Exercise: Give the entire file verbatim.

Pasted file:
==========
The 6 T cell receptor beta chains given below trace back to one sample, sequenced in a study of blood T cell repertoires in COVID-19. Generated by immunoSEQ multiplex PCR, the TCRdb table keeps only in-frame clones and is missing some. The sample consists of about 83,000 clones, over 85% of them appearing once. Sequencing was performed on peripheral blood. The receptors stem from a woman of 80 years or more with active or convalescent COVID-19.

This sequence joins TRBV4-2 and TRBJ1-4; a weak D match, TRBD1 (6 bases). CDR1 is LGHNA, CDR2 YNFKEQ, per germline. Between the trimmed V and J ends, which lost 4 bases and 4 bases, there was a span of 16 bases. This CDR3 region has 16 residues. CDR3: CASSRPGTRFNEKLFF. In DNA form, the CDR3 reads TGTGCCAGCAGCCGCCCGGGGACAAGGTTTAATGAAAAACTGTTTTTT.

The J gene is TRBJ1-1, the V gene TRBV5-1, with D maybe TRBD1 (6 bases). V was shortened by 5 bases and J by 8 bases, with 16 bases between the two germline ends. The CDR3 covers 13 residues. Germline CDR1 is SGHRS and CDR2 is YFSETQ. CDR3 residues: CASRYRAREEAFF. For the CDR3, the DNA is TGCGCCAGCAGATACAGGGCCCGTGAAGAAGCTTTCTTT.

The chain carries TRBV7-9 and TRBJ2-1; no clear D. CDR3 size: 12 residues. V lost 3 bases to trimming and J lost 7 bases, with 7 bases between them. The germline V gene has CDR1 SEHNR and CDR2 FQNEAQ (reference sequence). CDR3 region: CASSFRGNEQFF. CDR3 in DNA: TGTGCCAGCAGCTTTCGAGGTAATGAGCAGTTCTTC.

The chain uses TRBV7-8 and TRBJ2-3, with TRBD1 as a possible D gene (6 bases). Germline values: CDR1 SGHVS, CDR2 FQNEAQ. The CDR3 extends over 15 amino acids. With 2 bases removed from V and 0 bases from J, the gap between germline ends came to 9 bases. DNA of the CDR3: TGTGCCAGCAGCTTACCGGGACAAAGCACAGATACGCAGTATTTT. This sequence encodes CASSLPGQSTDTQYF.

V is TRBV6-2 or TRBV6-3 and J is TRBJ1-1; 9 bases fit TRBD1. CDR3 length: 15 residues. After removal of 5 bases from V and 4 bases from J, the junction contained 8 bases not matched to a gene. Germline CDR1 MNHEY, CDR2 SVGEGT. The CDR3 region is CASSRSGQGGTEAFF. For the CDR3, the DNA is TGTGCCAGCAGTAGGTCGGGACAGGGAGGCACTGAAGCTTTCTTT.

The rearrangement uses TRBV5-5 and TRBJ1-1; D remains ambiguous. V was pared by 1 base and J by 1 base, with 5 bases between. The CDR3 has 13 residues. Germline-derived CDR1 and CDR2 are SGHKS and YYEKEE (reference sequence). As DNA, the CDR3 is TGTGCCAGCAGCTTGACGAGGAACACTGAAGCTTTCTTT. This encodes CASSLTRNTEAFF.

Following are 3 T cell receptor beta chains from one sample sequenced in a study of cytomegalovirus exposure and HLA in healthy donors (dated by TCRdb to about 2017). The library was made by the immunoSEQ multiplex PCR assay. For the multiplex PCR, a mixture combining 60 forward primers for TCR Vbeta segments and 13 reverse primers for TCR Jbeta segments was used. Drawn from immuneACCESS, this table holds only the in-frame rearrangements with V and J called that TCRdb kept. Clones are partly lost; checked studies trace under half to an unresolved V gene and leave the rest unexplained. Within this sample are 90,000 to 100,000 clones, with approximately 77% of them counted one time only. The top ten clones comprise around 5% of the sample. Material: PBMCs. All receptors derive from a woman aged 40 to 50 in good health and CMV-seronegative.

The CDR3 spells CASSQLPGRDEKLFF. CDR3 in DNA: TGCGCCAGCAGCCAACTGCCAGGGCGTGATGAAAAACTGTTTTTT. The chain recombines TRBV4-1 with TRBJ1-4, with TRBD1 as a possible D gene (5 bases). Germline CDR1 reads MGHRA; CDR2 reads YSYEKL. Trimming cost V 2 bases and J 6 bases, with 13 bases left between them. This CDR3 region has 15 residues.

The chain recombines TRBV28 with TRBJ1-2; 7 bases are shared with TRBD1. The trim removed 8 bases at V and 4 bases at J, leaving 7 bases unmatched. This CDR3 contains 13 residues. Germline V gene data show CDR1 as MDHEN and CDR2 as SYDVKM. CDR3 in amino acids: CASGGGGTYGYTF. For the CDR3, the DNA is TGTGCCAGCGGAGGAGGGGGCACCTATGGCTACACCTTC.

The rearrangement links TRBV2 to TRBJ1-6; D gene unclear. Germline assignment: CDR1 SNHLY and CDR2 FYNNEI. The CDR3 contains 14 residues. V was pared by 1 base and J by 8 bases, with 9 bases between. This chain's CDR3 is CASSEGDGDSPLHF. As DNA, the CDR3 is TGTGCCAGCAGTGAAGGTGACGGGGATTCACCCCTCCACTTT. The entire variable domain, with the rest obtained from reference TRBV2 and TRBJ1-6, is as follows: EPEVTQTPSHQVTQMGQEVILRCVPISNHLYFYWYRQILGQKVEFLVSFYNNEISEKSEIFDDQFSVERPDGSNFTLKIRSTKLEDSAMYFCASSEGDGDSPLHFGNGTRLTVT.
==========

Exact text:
The 6 T cell receptor beta chains given below trace back to one sample, sequenced in a study of blood T cell repertoires in COVID-19. Generated by immunoSEQ multiplex PCR, the TCRdb table keeps only in-frame clones and is missing some. The sample consists of about 83,000 clones, over 85% of them appearing once. Sequencing was performed on peripheral blood. The receptors stem from a woman of 80 years or more with active or convalescent COVID-19.

This sequence joins TRBV4-2 and TRBJ1-4; a weak D match, TRBD1 (6 bases). CDR1 is LGHNA, CDR2 YNFKEQ, per germline. Between the trimmed V and J ends, which lost 4 bases and 4 bases, there was a span of 16 bases. This CDR3 region has 16 residues. CDR3: CASSRPGTRFNEKLFF. In DNA form, the CDR3 reads TGTGCCAGCAGCCGCCCGGGGACAAGGTTTAATGAAAAACTGTTTTTT.

The J gene is TRBJ1-1, the V gene TRBV5-1, with D maybe TRBD1 (6 bases). V was shortened by 5 bases and J by 8 bases, with 16 bases between the two germline ends. The CDR3 covers 13 residues. Germline CDR1 is SGHRS and CDR2 is YFSETQ. CDR3 residues: CASRYRAREEAFF. For the CDR3, the DNA is TGCGCCAGCAGATACAGGGCCCGTGAAGAAGCTTTCTTT.

The chain carries TRBV7-9 and TRBJ2-1; no clear D. CDR3 size: 12 residues. V lost 3 bases to trimming and J lost 7 bases, with 7 bases between them. The germline V gene has CDR1 SEHNR and CDR2 FQNEAQ (reference sequence). CDR3 region: CASSFRGNEQFF. CDR3 in DNA: TGTGCCAGCAGCTTTCGAGGTAATGAGCAGTTCTTC.

The chain uses TRBV7-8 and TRBJ2-3, with TRBD1 as a possible D gene (6 bases). Germline values: CDR1 SGHVS, CDR2 FQNEAQ. The CDR3 extends over 15 amino acids. With 2 bases removed from V and 0 bases from J, the gap between germline ends came to 9 bases. DNA of the CDR3: TGTGCCAGCAGCTTACCGGGACAAAGCACAGATACGCAGTATTTT. This sequence encodes CASSLPGQSTDTQYF.

V is TRBV6-2 or TRBV6-3 and J is TRBJ1-1; 9 bases fit TRBD1. CDR3 length: 15 residues. After removal of 5 bases from V and 4 bases from J, the junction contained 8 bases not matched to a gene. Germline CDR1 MNHEY, CDR2 SVGEGT. The CDR3 region is CASSRSGQGGTEAFF. For the CDR3, the DNA is TGTGCCAGCAGTAGGTCGGGACAGGGAGGCACTGAAGCTTTCTTT.

The rearrangement uses TRBV5-5 and TRBJ1-1; D remains ambiguous. V was pared by 1 base and J by 1 base, with 5 bases between. The CDR3 has 13 residues. Germline-derived CDR1 and CDR2 are SGHKS and YYEKEE (reference sequence). As DNA, the CDR3 is TGTGCCAGCAGCTTGACGAGGAACACTGAAGCTTTCTTT. This encodes CASSLTRNTEAFF.

Following are 3 T cell receptor beta chains from one sample sequenced in a study of cytomegalovirus exposure and HLA in healthy donors (dated by TCRdb to about 2017). The library was made by the immunoSEQ multiplex PCR assay. For the multiplex PCR, a mixture combining 60 forward primers for TCR Vbeta segments and 13 reverse primers for TCR Jbeta segments was used. Drawn from immuneACCESS, this table holds only the in-frame rearrangements with V and J called that TCRdb kept. Clones are partly lost; checked studies trace under half to an unresolved V gene and leave the rest unexplained. Within this sample are 90,000 to 100,000 clones, with approximately 77% of them counted one time only. The top ten clones comprise around 5% of the sample. Material: PBMCs. All receptors derive from a woman aged 40 to 50 in good health and CMV-seronegative.

The CDR3 spells CASSQLPGRDEKLFF. CDR3 in DNA: TGCGCCAGCAGCCAACTGCCAGGGCGTGATGAAAAACTGTTTTTT. The chain recombines TRBV4-1 with TRBJ1-4, with TRBD1 as a possible D gene (5 bases). Germline CDR1 reads MGHRA; CDR2 reads YSYEKL. Trimming cost V 2 bases and J 6 bases, with 13 bases left between them. This CDR3 region has 15 residues.

The chain recombines TRBV28 with TRBJ1-2; 7 bases are shared with TRBD1. The trim removed 8 bases at V and 4 bases at J, leaving 7 bases unmatched. This CDR3 contains 13 residues. Germline V gene data show CDR1 as MDHEN and CDR2 as SYDVKM. CDR3 in amino acids: CASGGGGTYGYTF. For the CDR3, the DNA is TGTGCCAGCGGAGGAGGGGGCACCTATGGCTACACCTTC.

The rearrangement links TRBV2 to TRBJ1-6; D gene unclear. Germline assignment: CDR1 SNHLY and CDR2 FYNNEI. The CDR3 contains 14 residues. V was pared by 1 base and J by 8 bases, with 9 bases between. This chain's CDR3 is CASSEGDGDSPLHF. As DNA, the CDR3 is TGTGCCAGCAGTGAAGGTGACGGGGATTCACCCCTCCACTTT. The entire variable domain, with the rest obtained from reference TRBV2 and TRBJ1-6, is as follows: EPEVTQTPSHQVTQMGQEVILRCVPISNHLYFYWYRQILGQKVEFLVSFYNNEISEKSEIFDDQFSVERPDGSNFTLKIRSTKLEDSAMYFCASSEGDGDSPLHFGNGTRLTVT.